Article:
Wendell Castle and the ‘Quiet Revolution’
A retrospective of his early furniture and sculptures, set amongst the works of his contemporaries.
R & Company, 64 White Street, New York
13th January – 26th February 2020
WENDELL CASTLE CERTAINLY isn’t new to the design world, but R & Company manages to take a fresh approach in ‘The Quiet Revolution’, currently on view in New York City. Showing fifteen pieces of Castle’s furniture and sculpture made between 1958 and 1980, it prefigures the diversity of Castle’s artistic exploration in the second half of his career, and juxtaposes his work with some of his most influential contemporaries. By settling up a dialogue between Castle’s work and that of masters like Alvar Aalto, Isamu Noguchi, Jean Arp and Wharton Esherick, the exhibition shows that he could take inspiration from other artists while developing an aesthetic distinctly his own.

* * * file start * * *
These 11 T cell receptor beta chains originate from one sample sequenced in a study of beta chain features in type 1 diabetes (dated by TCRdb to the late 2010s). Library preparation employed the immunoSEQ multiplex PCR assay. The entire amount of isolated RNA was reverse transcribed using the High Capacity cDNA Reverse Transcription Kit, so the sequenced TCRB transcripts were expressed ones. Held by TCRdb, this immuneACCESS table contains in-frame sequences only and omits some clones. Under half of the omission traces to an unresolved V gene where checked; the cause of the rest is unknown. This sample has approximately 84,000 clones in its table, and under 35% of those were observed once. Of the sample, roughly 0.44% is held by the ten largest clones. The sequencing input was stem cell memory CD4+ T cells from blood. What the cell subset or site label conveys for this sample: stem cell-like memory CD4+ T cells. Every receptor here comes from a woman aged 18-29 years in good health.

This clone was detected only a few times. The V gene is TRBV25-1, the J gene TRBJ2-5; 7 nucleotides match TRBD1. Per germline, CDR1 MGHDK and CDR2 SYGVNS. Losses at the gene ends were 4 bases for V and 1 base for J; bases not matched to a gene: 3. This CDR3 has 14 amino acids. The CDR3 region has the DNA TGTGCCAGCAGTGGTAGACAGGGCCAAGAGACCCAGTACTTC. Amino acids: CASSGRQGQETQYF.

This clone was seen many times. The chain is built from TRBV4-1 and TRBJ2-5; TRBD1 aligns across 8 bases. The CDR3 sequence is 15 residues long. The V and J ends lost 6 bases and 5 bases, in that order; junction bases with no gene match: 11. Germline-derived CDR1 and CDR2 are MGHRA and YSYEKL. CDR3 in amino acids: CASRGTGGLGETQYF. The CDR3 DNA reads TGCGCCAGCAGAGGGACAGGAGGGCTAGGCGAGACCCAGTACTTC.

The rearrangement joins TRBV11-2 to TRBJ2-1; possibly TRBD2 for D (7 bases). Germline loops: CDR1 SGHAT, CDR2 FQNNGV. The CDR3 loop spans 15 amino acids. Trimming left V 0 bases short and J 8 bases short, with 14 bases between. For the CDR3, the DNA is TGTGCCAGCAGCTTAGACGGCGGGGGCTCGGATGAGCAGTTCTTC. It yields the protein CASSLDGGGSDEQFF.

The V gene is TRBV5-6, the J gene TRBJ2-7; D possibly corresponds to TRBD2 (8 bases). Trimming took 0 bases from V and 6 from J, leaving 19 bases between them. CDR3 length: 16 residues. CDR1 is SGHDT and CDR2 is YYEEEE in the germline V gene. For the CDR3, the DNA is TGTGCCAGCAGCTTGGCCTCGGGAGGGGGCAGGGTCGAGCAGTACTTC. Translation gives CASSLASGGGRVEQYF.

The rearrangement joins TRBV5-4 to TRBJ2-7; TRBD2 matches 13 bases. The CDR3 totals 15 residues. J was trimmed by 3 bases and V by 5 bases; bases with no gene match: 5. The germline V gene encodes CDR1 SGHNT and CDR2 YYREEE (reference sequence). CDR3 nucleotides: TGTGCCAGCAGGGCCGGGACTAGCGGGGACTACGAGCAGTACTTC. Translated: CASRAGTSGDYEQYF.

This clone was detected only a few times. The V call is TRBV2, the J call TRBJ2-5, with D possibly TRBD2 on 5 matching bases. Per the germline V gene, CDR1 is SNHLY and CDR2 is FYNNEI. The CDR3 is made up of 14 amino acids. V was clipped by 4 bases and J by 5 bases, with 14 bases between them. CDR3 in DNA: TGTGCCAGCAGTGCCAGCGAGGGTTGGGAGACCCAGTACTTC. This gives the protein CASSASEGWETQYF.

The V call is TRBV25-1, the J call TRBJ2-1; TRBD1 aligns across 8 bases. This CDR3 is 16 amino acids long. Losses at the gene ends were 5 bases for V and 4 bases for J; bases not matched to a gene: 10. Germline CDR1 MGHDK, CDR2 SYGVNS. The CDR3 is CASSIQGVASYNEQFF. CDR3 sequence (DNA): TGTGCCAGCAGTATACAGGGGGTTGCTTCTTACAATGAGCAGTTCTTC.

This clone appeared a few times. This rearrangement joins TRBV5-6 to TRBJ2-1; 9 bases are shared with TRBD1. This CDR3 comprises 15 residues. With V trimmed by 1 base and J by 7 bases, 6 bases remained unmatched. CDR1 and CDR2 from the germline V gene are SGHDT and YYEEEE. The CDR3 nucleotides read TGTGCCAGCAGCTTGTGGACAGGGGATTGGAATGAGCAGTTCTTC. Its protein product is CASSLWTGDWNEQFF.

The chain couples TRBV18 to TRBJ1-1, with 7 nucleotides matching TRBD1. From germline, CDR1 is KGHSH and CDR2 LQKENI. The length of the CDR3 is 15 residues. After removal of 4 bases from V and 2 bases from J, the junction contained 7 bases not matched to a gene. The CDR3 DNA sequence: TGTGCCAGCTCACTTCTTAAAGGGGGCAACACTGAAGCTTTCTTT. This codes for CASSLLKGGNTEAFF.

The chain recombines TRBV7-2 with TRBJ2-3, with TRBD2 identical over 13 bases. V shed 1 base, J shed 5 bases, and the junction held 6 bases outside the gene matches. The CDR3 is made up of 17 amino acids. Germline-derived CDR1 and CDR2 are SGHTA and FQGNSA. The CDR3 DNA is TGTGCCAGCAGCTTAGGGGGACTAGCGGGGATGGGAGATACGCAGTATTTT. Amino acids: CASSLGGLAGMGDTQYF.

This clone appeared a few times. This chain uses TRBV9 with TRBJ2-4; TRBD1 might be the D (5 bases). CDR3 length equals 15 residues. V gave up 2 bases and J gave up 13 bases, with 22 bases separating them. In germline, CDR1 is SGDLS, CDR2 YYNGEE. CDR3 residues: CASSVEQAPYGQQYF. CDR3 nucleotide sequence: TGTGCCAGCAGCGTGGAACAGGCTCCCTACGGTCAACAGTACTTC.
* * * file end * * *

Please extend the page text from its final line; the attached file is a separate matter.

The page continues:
Taking its name from Castle’s 1980 characterisation of stack lamination, the fabrication process for which he became celebrated, the exhibition is presented in a white-walled, museum-like setting that allows the bold silhouettes and rich materials of the objects to stand out. Opening with the artist’s winning, wavy-legged 1962 ‘Chest of Drawers’, it includes seating, tables and a towering lamp in the stack-lamination technique, as well as examples of his 1970s excursion into bold-coloured fibreglass.
The show coincides with the launch of a facsimile edition of a 1980 scrapbook (also on display) made for Castle by his wife, ceramic artist Nancy Jurs, including press clippings, photos and ephemera that trace two decades of his career. ‘The Quiet Revolution’ can be seen in the gallery at 64 White Street until 26th February.